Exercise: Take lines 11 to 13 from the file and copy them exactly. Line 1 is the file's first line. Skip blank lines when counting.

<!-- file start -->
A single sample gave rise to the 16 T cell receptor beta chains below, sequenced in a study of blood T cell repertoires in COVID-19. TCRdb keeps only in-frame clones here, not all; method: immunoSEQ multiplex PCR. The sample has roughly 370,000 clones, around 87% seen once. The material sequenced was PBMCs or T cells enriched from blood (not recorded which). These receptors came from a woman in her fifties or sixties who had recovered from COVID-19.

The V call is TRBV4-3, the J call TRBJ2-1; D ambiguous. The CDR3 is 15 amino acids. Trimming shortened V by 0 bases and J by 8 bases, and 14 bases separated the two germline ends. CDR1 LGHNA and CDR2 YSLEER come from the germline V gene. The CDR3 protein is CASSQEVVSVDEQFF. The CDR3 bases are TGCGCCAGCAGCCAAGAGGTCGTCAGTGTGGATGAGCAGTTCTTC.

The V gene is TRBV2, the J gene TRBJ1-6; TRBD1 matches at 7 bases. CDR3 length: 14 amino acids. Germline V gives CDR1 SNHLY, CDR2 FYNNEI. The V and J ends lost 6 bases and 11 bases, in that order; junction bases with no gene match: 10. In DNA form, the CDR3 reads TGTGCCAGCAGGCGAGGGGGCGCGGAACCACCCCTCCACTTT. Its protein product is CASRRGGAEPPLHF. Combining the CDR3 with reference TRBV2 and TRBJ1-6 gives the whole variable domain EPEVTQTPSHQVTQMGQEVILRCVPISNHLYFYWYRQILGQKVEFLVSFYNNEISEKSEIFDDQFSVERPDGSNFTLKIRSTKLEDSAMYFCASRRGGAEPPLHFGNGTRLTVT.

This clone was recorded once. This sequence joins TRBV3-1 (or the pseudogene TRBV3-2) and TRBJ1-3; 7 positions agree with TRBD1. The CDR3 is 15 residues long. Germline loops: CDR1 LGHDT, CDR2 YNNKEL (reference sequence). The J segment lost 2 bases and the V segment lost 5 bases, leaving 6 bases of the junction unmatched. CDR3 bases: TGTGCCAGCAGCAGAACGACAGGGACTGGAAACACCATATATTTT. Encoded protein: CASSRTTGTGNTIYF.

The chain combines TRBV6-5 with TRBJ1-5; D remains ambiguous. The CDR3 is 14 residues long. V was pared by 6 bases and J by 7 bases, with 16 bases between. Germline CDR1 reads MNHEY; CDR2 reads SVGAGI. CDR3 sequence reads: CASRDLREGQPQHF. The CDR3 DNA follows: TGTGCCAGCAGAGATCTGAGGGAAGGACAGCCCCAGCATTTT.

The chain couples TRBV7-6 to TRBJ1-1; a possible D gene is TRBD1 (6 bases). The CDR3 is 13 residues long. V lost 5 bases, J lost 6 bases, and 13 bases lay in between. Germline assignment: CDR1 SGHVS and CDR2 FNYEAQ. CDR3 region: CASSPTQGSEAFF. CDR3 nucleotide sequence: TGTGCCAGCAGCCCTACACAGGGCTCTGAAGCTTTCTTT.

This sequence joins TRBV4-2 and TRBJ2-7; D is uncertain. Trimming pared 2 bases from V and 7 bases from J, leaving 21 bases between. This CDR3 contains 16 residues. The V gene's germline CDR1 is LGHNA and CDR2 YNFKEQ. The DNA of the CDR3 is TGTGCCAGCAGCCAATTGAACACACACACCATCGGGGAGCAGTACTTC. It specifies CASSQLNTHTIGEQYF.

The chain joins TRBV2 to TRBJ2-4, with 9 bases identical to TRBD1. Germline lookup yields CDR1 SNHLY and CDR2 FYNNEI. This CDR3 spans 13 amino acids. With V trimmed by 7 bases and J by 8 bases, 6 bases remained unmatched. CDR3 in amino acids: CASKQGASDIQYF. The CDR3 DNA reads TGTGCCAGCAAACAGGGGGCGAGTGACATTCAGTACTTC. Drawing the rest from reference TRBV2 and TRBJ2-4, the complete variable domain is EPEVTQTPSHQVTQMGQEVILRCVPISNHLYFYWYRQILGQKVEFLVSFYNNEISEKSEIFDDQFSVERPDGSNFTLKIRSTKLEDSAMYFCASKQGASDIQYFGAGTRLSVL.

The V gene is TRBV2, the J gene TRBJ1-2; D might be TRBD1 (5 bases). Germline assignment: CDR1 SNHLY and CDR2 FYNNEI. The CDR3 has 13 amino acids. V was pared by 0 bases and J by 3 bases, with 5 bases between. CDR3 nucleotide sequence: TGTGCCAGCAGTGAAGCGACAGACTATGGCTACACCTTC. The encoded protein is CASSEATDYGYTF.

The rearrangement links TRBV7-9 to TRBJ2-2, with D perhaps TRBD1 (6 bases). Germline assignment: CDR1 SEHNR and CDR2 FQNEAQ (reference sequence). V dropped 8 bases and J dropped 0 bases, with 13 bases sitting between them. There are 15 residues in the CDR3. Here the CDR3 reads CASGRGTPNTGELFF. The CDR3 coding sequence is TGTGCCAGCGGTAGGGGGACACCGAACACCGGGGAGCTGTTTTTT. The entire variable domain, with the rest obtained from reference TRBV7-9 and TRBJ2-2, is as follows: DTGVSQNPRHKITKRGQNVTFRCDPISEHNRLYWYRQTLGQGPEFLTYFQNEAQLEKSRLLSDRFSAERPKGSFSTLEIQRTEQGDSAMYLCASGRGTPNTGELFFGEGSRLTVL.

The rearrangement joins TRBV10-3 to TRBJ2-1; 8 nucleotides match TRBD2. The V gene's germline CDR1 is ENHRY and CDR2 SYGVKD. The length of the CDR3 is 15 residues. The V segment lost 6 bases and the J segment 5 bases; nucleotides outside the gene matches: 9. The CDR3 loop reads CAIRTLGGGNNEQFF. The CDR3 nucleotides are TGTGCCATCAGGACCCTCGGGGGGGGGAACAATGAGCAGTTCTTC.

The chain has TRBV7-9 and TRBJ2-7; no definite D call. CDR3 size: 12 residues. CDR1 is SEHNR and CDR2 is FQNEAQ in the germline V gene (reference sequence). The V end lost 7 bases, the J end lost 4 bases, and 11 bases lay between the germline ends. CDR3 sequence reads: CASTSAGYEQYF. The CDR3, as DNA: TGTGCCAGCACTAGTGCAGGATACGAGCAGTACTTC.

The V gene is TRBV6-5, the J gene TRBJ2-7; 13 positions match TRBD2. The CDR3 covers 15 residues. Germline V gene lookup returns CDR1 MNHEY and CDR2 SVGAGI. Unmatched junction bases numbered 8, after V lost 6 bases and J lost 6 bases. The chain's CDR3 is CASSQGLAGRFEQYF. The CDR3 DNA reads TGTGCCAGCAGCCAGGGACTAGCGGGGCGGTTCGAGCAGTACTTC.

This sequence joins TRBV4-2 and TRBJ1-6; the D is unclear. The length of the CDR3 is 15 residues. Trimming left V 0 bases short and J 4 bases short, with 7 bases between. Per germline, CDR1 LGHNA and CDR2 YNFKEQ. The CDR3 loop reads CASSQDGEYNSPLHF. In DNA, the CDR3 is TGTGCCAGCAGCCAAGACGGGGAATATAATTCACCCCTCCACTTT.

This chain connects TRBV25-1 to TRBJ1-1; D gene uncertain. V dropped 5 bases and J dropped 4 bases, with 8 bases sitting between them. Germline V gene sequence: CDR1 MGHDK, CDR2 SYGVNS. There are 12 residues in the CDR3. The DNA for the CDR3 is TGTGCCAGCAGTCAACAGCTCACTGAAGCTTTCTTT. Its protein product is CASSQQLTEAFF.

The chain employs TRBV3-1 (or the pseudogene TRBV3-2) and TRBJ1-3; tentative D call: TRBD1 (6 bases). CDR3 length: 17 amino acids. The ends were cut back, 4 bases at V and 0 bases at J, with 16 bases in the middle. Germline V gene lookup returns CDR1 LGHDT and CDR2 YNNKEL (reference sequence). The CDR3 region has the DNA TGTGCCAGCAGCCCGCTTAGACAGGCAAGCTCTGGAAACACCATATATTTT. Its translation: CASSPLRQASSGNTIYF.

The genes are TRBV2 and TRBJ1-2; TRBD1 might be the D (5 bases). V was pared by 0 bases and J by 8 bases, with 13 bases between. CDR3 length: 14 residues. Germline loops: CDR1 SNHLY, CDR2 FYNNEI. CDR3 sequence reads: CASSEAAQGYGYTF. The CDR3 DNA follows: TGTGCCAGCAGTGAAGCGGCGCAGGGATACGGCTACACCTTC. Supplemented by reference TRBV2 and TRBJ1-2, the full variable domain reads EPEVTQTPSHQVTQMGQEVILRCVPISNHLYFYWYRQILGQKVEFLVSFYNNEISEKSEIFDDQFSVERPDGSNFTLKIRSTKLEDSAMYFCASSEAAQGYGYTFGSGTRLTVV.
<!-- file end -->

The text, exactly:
The rearrangement joins TRBV10-3 to TRBJ2-1; 8 nucleotides match TRBD2. The V gene's germline CDR1 is ENHRY and CDR2 SYGVKD. The length of the CDR3 is 15 residues. The V segment lost 6 bases and the J segment 5 bases; nucleotides outside the gene matches: 9. The CDR3 loop reads CAIRTLGGGNNEQFF. The CDR3 nucleotides are TGTGCCATCAGGACCCTCGGGGGGGGGAACAATGAGCAGTTCTTC.

The chain has TRBV7-9 and TRBJ2-7; no definite D call. CDR3 size: 12 residues. CDR1 is SEHNR and CDR2 is FQNEAQ in the germline V gene (reference sequence). The V end lost 7 bases, the J end lost 4 bases, and 11 bases lay between the germline ends. CDR3 sequence reads: CASTSAGYEQYF. The CDR3, as DNA: TGTGCCAGCACTAGTGCAGGATACGAGCAGTACTTC.

The V gene is TRBV6-5, the J gene TRBJ2-7; 13 positions match TRBD2. The CDR3 covers 15 residues. Germline V gene lookup returns CDR1 MNHEY and CDR2 SVGAGI. Unmatched junction bases numbered 8, after V lost 6 bases and J lost 6 bases. The chain's CDR3 is CASSQGLAGRFEQYF. The CDR3 DNA reads TGTGCCAGCAGCCAGGGACTAGCGGGGCGGTTCGAGCAGTACTTC.